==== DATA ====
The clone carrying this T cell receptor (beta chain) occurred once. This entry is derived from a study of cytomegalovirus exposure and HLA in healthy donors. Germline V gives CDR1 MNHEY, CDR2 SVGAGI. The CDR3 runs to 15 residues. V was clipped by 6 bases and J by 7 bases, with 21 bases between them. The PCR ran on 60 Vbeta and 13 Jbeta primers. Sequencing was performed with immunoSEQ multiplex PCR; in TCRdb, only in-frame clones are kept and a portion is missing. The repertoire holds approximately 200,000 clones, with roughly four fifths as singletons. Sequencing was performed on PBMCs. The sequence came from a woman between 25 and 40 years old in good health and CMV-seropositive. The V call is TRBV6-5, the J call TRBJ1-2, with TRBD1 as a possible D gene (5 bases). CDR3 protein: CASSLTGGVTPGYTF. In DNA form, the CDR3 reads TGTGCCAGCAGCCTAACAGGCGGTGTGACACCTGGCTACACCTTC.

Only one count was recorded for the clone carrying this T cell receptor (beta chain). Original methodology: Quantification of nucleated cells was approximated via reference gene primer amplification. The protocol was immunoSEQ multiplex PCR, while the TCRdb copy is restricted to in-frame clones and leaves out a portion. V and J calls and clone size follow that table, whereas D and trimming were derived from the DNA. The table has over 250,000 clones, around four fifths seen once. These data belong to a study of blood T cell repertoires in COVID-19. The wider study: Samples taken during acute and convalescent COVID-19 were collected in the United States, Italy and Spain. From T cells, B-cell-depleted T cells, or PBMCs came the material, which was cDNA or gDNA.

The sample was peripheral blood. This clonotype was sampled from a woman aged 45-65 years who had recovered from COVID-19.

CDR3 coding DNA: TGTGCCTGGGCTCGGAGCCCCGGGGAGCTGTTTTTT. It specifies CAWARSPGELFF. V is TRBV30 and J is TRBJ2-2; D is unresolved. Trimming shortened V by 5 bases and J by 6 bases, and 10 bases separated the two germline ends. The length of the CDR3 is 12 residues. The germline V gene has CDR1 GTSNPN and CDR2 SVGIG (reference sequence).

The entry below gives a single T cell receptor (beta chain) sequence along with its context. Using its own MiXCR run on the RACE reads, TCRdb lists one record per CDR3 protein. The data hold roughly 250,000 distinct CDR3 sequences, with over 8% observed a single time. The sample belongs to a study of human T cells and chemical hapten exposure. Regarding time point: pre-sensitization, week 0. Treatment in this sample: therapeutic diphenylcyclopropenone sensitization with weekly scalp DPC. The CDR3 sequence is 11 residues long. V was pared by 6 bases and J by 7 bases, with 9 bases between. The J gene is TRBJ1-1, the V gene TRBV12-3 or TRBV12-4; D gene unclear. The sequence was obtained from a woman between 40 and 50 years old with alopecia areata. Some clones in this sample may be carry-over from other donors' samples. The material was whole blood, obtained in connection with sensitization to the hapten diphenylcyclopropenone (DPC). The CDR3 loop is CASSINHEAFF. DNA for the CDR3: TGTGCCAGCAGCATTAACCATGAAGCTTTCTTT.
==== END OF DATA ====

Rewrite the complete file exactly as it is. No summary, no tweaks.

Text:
The clone carrying this T cell receptor (beta chain) occurred once. This entry is derived from a study of cytomegalovirus exposure and HLA in healthy donors. Germline V gives CDR1 MNHEY, CDR2 SVGAGI. The CDR3 runs to 15 residues. V was clipped by 6 bases and J by 7 bases, with 21 bases between them. The PCR ran on 60 Vbeta and 13 Jbeta primers. Sequencing was performed with immunoSEQ multiplex PCR; in TCRdb, only in-frame clones are kept and a portion is missing. The repertoire holds approximately 200,000 clones, with roughly four fifths as singletons. Sequencing was performed on PBMCs. The sequence came from a woman between 25 and 40 years old in good health and CMV-seropositive. The V call is TRBV6-5, the J call TRBJ1-2, with TRBD1 as a possible D gene (5 bases). CDR3 protein: CASSLTGGVTPGYTF. In DNA form, the CDR3 reads TGTGCCAGCAGCCTAACAGGCGGTGTGACACCTGGCTACACCTTC.

Only one count was recorded for the clone carrying this T cell receptor (beta chain). Original methodology: Quantification of nucleated cells was approximated via reference gene primer amplification. The protocol was immunoSEQ multiplex PCR, while the TCRdb copy is restricted to in-frame clones and leaves out a portion. V and J calls and clone size follow that table, whereas D and trimming were derived from the DNA. The table has over 250,000 clones, around four fifths seen once. These data belong to a study of blood T cell repertoires in COVID-19. The wider study: Samples taken during acute and convalescent COVID-19 were collected in the United States, Italy and Spain. From T cells, B-cell-depleted T cells, or PBMCs came the material, which was cDNA or gDNA.

The sample was peripheral blood. This clonotype was sampled from a woman aged 45-65 years who had recovered from COVID-19.

CDR3 coding DNA: TGTGCCTGGGCTCGGAGCCCCGGGGAGCTGTTTTTT. It specifies CAWARSPGELFF. V is TRBV30 and J is TRBJ2-2; D is unresolved. Trimming shortened V by 5 bases and J by 6 bases, and 10 bases separated the two germline ends. The length of the CDR3 is 12 residues. The germline V gene has CDR1 GTSNPN and CDR2 SVGIG (reference sequence).

The entry below gives a single T cell receptor (beta chain) sequence along with its context. Using its own MiXCR run on the RACE reads, TCRdb lists one record per CDR3 protein. The data hold roughly 250,000 distinct CDR3 sequences, with over 8% observed a single time. The sample belongs to a study of human T cells and chemical hapten exposure. Regarding time point: pre-sensitization, week 0. Treatment in this sample: therapeutic diphenylcyclopropenone sensitization with weekly scalp DPC. The CDR3 sequence is 11 residues long. V was pared by 6 bases and J by 7 bases, with 9 bases between. The J gene is TRBJ1-1, the V gene TRBV12-3 or TRBV12-4; D gene unclear. The sequence was obtained from a woman between 40 and 50 years old with alopecia areata. Some clones in this sample may be carry-over from other donors' samples. The material was whole blood, obtained in connection with sensitization to the hapten diphenylcyclopropenone (DPC). The CDR3 loop is CASSINHEAFF. DNA for the CDR3: TGTGCCAGCAGCATTAACCATGAAGCTTTCTTT.